Retired Rear Admiral Evelyn Fields, a pioneering naval commander in the National Oceanic and Atmospheric Administration, says that she had to adapt her leadership style as a woman leading crews made up almost exclusively of men. Back when she got her start at NOAA in 1972, she told Accuweather in a recent podcast marking Black History Month, the organization wasn’t even officially hiring women to serve as officers.
“I think the biggest challenge for me was just being female in an all-male world,” said Fields, reflecting on how close her hire fell to peak of the civil rights movement. “When you think about the science side of things, most of the scientists were all male. Especially in the government. And so it was one of those things [that] when you’re going to meetings … or the job you were assigned … about 98 percent of the time, I was going to meetings with all guys. And their brains don’t necessarily wrap around an issue quite the same way a female’s brain does.”
Many of these men, she noted, were older and part of the so-called “greatest generation” that grew up during the Great Depression and went on to fight in WWII. Expecting them to change their dated notions of women and leadership, she said, was a losing battle. So she adapted herself as a leader instead.
“At the time, I thought going in as a female and trying to wield the same authority in the same way that my male counterparts were doing wasn’t going to work with this whole new idea to have women on a ship and a woman telling you what to do,” she admitted. “You’re dealing with guys who were ready to retire and their whole mindset was just totally different because of the timeframe in which they had worked in, and which they were used to dealing with. You don’t just change … how they react to you overnight.”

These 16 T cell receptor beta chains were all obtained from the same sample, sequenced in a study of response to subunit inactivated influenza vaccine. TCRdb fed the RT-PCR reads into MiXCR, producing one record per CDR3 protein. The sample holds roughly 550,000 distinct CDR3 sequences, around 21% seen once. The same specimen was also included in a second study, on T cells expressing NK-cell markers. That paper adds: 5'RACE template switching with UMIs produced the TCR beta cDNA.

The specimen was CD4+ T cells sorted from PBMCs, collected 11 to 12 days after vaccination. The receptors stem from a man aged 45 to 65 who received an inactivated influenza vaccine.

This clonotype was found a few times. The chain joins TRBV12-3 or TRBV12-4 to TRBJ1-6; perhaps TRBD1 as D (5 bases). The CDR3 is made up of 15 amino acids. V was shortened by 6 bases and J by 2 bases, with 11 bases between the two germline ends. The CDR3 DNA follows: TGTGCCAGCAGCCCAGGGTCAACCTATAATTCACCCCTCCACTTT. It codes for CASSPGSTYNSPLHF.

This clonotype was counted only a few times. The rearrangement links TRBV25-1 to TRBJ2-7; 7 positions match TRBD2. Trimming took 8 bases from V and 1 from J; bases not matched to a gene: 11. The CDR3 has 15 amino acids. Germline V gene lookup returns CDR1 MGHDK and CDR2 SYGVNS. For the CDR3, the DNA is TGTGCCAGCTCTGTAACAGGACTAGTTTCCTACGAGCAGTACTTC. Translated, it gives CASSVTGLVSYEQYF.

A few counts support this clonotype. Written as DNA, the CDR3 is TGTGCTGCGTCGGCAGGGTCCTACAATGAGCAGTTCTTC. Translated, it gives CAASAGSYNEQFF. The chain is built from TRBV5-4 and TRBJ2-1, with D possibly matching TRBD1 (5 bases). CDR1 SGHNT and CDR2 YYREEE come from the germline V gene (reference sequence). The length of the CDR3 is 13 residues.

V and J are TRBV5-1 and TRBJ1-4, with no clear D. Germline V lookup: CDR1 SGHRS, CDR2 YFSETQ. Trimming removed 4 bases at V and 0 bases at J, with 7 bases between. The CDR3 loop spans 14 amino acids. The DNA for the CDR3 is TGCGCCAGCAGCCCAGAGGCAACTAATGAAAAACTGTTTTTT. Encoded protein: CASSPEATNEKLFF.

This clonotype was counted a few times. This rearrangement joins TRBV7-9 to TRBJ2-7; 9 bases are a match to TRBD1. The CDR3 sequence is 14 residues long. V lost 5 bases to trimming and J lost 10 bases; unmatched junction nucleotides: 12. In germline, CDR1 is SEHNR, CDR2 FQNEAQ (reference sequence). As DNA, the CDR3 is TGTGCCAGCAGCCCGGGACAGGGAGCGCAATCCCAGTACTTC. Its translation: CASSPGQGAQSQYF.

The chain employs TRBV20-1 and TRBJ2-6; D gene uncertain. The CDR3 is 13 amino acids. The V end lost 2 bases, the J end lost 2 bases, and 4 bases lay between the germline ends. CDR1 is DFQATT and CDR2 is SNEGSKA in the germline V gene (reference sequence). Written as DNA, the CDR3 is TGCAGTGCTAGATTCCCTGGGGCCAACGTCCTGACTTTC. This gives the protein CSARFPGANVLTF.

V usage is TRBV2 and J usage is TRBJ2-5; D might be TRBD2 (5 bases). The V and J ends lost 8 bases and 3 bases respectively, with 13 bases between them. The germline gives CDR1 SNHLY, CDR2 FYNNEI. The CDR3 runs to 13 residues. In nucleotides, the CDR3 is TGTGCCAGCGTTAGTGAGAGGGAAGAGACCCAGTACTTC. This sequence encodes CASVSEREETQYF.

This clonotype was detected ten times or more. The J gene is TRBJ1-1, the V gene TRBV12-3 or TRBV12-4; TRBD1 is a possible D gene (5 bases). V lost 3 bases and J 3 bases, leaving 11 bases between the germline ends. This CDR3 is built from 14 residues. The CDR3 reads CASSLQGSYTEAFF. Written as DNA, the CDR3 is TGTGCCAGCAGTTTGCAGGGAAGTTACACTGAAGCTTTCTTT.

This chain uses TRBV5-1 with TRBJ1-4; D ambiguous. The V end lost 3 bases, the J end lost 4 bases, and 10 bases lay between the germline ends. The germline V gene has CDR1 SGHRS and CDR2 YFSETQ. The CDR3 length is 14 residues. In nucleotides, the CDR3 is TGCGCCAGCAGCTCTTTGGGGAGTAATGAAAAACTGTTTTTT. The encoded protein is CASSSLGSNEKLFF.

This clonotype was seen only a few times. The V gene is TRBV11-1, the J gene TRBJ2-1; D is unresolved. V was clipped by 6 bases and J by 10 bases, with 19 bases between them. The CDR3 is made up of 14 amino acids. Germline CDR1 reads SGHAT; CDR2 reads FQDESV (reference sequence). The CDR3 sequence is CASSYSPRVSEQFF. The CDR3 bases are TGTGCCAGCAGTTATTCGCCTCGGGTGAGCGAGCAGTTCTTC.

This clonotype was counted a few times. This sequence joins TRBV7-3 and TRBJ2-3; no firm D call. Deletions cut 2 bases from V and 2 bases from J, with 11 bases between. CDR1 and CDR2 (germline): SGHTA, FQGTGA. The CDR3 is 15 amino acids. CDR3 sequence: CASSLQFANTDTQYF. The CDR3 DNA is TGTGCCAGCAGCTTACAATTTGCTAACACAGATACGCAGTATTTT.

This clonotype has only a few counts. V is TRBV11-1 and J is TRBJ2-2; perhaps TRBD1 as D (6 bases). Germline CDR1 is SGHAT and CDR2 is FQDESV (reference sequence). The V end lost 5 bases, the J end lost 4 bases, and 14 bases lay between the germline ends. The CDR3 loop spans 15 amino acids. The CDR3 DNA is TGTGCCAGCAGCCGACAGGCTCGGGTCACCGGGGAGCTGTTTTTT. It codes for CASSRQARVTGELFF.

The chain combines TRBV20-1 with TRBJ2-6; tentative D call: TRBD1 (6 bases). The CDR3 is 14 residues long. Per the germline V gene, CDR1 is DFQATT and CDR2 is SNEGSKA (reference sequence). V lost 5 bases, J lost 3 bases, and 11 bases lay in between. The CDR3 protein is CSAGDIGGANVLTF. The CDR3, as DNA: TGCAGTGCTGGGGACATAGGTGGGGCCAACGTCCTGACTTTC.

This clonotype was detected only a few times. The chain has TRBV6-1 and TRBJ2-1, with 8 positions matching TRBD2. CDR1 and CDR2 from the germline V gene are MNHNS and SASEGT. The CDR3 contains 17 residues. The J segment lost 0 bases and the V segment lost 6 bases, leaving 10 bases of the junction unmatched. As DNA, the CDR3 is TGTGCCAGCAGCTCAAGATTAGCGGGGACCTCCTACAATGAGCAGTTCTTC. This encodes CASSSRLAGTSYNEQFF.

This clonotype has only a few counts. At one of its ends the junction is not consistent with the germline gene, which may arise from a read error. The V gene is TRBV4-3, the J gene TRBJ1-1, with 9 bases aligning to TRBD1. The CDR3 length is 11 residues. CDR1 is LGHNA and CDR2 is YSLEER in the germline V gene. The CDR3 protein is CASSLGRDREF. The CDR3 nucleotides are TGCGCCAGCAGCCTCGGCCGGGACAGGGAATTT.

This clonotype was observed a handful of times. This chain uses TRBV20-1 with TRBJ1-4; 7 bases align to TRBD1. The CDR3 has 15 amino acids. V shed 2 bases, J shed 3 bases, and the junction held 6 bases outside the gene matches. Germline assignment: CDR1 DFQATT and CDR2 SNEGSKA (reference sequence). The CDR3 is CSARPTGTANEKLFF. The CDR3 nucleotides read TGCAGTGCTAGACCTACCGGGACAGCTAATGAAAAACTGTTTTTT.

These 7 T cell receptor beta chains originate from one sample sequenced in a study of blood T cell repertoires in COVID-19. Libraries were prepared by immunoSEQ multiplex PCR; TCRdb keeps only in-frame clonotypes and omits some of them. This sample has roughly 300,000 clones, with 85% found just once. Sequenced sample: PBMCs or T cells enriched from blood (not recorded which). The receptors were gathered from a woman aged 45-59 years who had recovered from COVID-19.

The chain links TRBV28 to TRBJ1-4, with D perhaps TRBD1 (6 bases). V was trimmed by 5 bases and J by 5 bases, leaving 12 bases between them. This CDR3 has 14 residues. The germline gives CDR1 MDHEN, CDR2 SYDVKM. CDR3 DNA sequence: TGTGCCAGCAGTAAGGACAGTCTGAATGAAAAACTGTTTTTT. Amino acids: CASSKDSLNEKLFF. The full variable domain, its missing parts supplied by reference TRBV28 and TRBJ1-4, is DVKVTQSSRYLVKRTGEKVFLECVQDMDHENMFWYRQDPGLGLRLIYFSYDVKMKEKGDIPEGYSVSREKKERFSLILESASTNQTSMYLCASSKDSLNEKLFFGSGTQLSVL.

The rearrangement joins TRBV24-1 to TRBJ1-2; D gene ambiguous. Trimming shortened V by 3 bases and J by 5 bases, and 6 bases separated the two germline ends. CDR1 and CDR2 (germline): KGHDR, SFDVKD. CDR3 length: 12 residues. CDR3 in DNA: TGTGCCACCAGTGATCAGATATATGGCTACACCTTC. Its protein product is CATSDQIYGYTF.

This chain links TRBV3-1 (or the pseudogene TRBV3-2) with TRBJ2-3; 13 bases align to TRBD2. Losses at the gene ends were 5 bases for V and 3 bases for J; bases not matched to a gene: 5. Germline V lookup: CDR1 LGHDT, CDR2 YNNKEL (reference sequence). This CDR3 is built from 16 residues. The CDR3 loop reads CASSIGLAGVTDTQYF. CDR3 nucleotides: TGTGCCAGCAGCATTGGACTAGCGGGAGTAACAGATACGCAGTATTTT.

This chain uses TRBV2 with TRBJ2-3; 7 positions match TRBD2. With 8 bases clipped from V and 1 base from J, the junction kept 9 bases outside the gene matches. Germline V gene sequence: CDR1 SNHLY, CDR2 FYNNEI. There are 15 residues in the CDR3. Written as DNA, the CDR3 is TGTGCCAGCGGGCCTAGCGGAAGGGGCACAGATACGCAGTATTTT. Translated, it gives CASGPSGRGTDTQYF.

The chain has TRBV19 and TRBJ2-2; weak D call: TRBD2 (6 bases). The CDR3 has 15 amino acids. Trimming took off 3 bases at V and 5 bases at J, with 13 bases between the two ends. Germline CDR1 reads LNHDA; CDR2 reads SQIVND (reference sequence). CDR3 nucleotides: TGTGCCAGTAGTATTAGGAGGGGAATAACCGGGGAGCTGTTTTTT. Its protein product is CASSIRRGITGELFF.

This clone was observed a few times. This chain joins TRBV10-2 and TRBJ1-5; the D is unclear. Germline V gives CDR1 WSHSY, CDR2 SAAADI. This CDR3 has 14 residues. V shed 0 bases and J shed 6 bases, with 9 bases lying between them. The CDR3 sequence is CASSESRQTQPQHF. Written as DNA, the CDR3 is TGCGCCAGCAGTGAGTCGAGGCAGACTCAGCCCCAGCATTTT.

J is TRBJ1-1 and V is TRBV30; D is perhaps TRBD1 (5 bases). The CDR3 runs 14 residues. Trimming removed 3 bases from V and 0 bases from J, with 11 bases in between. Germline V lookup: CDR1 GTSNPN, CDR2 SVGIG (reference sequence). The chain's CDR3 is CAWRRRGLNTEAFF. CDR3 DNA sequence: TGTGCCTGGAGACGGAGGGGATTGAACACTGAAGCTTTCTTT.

Despite the obstacles against her, Fields went on to a sterling career that saw her achieve a number of historical firsts as she worked on — and led — a number of hydrographic survey ships. She became the first woman and African-American to command a uniformed services vessel on extended assignment when she took charge of the research vessel McArthur in 1989. In 1999, she became the first African-American woman to be named director of the NOAA Corps and the Office of Marine and Aviation Operations. The promotion gave her the rank of rear admiral — another first for African-American women — and awarded her responsibility of NOAA’s full fleet of research ships, aircraft, and more than 1,100 employees.
Fields says she doesn’t miss “the times when you’ve got everything going awry at the same time,” like traversing 20-foot waves in bad weather, when “the best you can do is just hang on.”
“It can put your heart up in your mouth a couple of times,” she says.
Her reminiscences about vast sunsets and sunrises, and starry night skies far from any light pollution, suggest the risks were not without their consolations.